In September the Committee for a Responsible Federal Budget (CRFB), a bipartisan deficit-hawk group based at the New America Foundation, held a high-profile symposium urging the Congressional "supercommittee" to "go big" and approve a $4 trillion deficit reduction plan over the next decade, which is well beyond its $1.2 trillion mandate. The hearing began with an alarming video of top policy-makers describing the national debt as "the most serious threat that this country has ever had" (Alan Simpson) and "a threat to the whole idea of self-government" (Mitch Daniels). If the debt continues to rise, predicted former New Mexico Senator Pete Domenici, there would be "strikes, riots, who knows what?" A looming fiscal crisis was portrayed as being just around the corner.
The event spotlighted a central paradox in American politics over the past two years: how, in the midst of a massive unemployment crisis — when it's painfully obvious that not enough jobs are being created and the public overwhelmingly wants policy-makers to focus on creating them — did the deficit emerge as the most pressing issue in the country? And why, when the global evidence clearly indicates that austerity measures will raise unemployment and hinder, not accelerate, growth, do advocates of austerity retain such distinction today?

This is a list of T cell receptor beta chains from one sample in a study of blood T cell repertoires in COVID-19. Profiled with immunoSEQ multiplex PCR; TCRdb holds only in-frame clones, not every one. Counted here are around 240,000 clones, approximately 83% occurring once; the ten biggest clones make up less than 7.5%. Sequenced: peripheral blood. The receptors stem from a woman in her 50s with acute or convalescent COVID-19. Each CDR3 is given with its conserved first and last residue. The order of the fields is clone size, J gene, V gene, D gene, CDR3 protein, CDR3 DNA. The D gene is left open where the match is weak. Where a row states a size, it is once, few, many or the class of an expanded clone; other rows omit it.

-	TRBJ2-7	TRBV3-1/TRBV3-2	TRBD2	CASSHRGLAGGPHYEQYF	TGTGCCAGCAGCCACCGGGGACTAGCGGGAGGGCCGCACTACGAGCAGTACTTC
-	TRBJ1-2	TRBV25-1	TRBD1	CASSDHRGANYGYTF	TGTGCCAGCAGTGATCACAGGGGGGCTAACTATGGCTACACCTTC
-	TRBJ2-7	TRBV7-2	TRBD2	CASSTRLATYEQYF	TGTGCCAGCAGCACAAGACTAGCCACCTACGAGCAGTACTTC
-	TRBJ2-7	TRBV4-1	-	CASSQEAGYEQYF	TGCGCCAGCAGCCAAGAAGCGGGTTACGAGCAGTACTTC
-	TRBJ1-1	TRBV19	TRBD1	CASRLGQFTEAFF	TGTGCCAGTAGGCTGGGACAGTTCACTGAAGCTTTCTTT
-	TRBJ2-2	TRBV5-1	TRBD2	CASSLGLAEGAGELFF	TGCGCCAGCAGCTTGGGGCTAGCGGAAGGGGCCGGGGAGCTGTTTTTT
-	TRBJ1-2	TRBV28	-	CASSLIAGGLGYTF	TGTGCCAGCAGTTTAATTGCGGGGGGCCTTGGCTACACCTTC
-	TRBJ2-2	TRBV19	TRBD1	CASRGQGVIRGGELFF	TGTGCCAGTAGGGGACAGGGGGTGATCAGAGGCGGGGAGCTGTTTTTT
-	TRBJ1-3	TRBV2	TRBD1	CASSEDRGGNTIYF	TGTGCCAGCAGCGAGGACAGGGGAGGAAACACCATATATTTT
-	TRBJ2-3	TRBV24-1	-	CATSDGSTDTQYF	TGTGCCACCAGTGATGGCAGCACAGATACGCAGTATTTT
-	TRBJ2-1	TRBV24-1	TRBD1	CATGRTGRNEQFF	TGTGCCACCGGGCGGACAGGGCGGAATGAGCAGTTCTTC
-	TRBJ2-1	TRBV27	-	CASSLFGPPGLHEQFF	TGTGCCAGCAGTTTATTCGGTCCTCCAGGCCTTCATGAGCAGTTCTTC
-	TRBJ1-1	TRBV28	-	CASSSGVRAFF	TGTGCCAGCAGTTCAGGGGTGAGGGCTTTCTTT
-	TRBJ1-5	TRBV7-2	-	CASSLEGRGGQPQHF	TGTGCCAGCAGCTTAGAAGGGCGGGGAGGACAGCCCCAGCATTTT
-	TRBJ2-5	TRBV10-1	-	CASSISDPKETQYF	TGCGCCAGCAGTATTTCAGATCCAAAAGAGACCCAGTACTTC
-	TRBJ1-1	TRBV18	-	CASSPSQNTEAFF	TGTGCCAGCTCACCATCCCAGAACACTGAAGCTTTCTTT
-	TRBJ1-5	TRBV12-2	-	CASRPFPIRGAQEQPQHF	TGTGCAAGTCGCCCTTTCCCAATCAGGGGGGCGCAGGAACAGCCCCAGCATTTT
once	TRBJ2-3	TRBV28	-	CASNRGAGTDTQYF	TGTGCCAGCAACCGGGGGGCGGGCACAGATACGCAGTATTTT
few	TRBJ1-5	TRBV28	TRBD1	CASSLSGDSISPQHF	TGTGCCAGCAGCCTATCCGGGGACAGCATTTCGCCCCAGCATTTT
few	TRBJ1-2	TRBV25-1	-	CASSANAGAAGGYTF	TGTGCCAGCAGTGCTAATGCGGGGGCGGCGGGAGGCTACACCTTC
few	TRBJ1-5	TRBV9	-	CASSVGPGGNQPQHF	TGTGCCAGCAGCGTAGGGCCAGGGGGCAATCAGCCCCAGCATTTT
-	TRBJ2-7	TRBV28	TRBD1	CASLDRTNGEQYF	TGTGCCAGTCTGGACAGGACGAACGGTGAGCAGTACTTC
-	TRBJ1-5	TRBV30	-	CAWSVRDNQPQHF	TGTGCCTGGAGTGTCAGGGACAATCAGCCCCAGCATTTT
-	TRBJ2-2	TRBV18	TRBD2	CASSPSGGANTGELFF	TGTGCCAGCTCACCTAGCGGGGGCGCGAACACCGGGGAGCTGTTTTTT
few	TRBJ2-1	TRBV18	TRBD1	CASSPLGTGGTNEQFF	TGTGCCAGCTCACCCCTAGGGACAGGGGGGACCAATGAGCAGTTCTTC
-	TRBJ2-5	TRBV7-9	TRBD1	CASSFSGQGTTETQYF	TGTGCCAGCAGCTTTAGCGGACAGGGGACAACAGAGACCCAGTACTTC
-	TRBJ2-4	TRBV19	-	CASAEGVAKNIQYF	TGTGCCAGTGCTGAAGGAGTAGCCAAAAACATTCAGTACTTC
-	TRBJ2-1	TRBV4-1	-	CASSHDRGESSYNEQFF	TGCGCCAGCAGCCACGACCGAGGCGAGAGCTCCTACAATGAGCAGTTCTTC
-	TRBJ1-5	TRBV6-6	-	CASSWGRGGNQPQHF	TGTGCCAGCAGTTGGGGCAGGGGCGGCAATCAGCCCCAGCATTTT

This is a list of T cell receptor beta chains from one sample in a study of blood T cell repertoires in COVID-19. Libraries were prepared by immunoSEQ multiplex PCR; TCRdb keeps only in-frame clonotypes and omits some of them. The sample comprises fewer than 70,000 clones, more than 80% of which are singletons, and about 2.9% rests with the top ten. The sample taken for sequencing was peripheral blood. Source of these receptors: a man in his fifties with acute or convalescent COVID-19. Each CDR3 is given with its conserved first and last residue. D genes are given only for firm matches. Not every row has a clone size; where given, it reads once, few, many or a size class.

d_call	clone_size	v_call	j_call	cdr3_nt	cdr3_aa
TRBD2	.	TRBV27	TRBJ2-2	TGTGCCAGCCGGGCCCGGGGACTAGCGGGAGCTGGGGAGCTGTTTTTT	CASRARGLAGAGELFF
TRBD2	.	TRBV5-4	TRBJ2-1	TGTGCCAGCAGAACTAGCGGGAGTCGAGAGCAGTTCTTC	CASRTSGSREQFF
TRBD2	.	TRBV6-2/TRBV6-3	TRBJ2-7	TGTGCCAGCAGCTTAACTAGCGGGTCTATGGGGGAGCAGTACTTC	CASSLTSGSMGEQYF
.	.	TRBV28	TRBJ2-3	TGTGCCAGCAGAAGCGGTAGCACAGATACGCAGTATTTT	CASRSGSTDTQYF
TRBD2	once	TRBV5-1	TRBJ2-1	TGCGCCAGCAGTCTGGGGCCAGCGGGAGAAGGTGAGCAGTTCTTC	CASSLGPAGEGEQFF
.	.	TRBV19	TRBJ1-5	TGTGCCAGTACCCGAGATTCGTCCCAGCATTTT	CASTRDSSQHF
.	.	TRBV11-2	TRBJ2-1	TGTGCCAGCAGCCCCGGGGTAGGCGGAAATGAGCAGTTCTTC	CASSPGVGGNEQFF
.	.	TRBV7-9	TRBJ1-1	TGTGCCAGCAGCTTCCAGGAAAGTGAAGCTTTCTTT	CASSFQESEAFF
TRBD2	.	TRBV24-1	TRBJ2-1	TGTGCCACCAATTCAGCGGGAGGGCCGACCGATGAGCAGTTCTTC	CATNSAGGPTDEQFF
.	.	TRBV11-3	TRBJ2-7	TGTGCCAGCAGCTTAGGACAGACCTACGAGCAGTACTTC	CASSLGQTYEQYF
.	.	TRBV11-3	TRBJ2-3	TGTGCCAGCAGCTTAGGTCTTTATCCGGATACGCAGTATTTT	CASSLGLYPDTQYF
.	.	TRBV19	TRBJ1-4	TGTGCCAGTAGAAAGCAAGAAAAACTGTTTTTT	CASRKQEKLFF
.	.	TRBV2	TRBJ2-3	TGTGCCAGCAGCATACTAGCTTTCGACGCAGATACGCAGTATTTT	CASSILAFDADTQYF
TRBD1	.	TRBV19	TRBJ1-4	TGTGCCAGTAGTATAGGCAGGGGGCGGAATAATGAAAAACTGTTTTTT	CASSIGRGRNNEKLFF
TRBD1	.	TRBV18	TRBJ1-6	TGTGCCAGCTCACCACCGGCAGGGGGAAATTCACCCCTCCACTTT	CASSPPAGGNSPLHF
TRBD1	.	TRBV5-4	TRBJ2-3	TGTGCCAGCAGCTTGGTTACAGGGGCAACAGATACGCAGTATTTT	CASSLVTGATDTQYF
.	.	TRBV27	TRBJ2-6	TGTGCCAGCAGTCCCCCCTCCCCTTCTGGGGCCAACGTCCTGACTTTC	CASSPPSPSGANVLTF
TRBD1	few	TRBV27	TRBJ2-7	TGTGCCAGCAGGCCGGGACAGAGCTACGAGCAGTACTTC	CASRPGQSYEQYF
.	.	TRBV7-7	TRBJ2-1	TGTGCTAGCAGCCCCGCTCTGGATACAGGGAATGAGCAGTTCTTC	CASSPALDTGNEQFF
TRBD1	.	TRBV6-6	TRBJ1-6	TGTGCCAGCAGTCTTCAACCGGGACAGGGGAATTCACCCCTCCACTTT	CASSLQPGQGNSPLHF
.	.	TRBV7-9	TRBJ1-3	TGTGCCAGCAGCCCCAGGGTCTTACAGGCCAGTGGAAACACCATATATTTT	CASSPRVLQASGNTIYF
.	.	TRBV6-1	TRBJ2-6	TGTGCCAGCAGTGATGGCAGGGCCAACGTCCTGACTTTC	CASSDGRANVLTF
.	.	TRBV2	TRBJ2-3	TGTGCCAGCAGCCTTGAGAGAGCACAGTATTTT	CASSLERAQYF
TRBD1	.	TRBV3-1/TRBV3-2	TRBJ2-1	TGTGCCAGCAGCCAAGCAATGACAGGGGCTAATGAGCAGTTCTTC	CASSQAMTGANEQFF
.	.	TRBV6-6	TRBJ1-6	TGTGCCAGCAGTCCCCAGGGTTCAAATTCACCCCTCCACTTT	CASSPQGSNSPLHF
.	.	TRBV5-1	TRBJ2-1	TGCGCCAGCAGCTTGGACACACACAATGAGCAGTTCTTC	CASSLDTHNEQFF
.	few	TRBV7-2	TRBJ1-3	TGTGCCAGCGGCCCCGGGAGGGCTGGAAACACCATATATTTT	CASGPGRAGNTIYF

An explanation can be found in the prominence of an influential and aggressive austerity class — an allegedly centrist coalition of politicians, wonks and pundits who are considered indisputably wise custodians of US economic policy. These "very serious people," as New York Times columnist Paul Krugman wryly dubs them, have achieved what University of California, Berkeley, economist Brad DeLong calls "intellectual hegemony over the course of the debate in Washington, from 2009 until today."
Its members include Wall Street titans like Pete Peterson and Robert Rubin; deficit-hawk groups like the CRFB, the Concord Coalition, the Hamilton Project, the Committee for Economic Development, Third Way and the Bipartisan Policy Center; budget wonks like Peter Orszag, Alice Rivlin, David Walker and Douglas Holtz-Eakin; red state Democrats in Congress like Mark Warner and Kent Conrad, the bipartisan "Gang of Six" and what's left of the Blue Dog Coalition; influential pundits like Tom Friedman and David Brooks of the New York Times, Niall Ferguson and the Washington Post editorial page; and a parade of blue ribbon commissions, most notably Bowles-Simpson, whose members formed the all-star team of the austerity class.
The austerity class testifies frequently before Congress, is quoted constantly in the media by sympathetic journalists and influences policy-makers and elites at the highest levels of power. They manufacture a center-right consensus by determining the parameters of acceptable debate and policy priorities, deciding who is and is not considered a respectable voice on fiscal matters. The "balanced" solutions they advocate are often wildly out of step with public opinion and reputable economic policy, yet their influence endures, thanks to an abundance of money, the ear of the media, the anti-Keynesian bias of supply-side economics and a political system consistently skewed to favor Wall Street over Main Street.